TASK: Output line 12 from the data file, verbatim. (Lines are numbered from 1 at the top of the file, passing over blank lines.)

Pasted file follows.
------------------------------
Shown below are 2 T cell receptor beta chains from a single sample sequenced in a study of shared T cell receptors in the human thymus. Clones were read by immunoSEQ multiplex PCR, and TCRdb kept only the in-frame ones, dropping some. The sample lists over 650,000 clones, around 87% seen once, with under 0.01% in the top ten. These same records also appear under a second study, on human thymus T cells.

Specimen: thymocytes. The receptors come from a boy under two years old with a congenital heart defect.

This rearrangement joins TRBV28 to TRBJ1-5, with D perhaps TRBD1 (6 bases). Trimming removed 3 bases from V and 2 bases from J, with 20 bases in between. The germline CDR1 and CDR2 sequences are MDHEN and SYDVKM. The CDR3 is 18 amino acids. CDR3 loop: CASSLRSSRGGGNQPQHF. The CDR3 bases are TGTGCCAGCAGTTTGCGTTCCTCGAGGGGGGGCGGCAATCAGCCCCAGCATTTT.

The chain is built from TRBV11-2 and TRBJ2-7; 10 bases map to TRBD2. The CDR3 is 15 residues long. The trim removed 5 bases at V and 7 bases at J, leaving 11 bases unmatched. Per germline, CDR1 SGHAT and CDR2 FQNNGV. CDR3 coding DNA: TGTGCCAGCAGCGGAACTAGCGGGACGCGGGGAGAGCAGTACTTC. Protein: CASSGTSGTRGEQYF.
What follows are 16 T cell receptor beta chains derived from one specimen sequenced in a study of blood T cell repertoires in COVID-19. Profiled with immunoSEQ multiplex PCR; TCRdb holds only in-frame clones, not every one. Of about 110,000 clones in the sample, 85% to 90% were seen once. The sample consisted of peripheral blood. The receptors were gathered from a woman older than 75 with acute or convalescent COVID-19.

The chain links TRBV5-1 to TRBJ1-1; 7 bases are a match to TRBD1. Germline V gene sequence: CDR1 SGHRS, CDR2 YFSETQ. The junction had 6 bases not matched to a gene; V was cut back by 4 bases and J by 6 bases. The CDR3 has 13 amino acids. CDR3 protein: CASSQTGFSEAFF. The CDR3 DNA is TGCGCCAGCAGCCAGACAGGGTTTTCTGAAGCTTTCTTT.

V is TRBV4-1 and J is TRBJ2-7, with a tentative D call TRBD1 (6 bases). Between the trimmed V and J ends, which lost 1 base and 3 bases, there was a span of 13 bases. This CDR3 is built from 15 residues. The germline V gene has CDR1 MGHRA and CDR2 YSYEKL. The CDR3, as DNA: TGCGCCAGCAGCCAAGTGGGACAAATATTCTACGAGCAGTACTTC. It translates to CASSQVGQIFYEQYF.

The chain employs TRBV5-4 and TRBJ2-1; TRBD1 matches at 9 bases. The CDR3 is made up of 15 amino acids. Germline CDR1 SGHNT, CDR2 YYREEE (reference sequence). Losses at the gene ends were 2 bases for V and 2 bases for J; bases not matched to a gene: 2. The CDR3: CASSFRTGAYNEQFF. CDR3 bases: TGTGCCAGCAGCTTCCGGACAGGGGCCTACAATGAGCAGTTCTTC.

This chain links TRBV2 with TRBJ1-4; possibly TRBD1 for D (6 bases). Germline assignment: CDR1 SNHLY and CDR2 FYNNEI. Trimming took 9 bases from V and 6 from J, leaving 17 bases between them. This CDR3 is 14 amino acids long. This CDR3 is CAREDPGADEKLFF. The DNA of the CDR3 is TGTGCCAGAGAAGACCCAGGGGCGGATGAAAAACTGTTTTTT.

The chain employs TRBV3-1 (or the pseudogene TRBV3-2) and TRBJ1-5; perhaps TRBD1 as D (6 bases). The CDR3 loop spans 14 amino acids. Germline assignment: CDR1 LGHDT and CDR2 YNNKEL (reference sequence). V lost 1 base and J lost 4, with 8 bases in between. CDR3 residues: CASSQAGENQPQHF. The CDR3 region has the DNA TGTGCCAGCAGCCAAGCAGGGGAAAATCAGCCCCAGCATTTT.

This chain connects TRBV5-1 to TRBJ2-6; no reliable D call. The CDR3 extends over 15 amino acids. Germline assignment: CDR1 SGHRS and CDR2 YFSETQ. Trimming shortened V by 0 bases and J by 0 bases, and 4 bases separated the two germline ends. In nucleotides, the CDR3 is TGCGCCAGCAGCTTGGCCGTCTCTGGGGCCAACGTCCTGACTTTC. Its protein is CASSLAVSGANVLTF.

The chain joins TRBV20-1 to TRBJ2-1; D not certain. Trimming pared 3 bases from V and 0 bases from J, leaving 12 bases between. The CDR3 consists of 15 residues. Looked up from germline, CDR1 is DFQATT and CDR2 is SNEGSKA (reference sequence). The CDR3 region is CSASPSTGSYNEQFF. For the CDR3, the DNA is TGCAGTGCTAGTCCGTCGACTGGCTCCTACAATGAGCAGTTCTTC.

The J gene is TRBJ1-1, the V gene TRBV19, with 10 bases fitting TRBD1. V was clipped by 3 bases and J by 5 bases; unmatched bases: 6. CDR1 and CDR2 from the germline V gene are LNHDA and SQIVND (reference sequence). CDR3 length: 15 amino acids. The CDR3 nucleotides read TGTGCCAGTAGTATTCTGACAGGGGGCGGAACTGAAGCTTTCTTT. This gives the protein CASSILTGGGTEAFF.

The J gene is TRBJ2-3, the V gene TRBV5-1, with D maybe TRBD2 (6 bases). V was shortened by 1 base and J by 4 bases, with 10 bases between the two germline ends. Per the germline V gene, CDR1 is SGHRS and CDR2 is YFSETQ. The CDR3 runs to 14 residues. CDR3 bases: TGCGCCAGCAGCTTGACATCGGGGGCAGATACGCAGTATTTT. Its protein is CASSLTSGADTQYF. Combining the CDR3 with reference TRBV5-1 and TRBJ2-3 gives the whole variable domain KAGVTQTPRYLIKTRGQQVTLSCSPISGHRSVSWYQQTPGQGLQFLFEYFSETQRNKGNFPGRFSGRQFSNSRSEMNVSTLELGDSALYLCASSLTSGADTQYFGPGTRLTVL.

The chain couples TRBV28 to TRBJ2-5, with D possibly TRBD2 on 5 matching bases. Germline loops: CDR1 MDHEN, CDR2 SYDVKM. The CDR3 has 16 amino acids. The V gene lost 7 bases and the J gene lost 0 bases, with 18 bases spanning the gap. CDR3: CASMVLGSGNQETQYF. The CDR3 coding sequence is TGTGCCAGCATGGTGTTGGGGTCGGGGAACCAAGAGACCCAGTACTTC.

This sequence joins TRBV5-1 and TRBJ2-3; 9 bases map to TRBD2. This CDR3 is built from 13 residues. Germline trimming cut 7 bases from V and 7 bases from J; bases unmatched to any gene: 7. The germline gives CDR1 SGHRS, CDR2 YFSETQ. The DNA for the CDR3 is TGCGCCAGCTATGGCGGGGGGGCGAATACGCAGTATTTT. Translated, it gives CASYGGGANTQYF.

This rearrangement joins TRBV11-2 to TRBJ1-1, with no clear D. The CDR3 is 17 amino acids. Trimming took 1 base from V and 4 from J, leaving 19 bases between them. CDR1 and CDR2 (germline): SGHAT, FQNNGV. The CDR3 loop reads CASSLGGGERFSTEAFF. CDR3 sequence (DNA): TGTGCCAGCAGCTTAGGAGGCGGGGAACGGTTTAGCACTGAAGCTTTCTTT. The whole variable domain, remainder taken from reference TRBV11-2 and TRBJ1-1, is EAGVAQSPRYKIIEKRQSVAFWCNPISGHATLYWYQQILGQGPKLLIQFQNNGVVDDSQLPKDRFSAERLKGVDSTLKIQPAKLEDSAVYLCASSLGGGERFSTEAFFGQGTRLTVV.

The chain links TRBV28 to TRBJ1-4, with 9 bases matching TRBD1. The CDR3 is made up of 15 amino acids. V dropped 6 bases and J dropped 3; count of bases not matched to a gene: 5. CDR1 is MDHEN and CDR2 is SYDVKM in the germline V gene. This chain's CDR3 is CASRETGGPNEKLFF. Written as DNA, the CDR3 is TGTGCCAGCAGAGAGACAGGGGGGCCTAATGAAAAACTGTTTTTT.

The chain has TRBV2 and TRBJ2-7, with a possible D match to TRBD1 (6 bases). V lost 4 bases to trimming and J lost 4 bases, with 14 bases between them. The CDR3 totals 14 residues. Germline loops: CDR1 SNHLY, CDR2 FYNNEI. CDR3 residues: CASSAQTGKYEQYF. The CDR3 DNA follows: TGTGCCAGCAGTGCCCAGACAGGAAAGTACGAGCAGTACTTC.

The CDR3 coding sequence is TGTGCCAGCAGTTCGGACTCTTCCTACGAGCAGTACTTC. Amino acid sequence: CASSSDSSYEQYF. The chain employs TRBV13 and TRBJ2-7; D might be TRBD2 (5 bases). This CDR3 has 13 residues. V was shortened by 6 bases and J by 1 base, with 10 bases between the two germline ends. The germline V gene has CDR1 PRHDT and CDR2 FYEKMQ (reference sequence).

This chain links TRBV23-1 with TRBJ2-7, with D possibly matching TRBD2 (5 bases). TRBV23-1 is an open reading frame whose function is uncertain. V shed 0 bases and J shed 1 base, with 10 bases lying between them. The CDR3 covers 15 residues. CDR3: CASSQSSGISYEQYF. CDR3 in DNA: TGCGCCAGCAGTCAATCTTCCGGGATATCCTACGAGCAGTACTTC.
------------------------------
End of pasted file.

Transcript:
The chain joins TRBV20-1 to TRBJ2-1; D not certain. Trimming pared 3 bases from V and 0 bases from J, leaving 12 bases between. The CDR3 consists of 15 residues. Looked up from germline, CDR1 is DFQATT and CDR2 is SNEGSKA (reference sequence). The CDR3 region is CSASPSTGSYNEQFF. For the CDR3, the DNA is TGCAGTGCTAGTCCGTCGACTGGCTCCTACAATGAGCAGTTCTTC.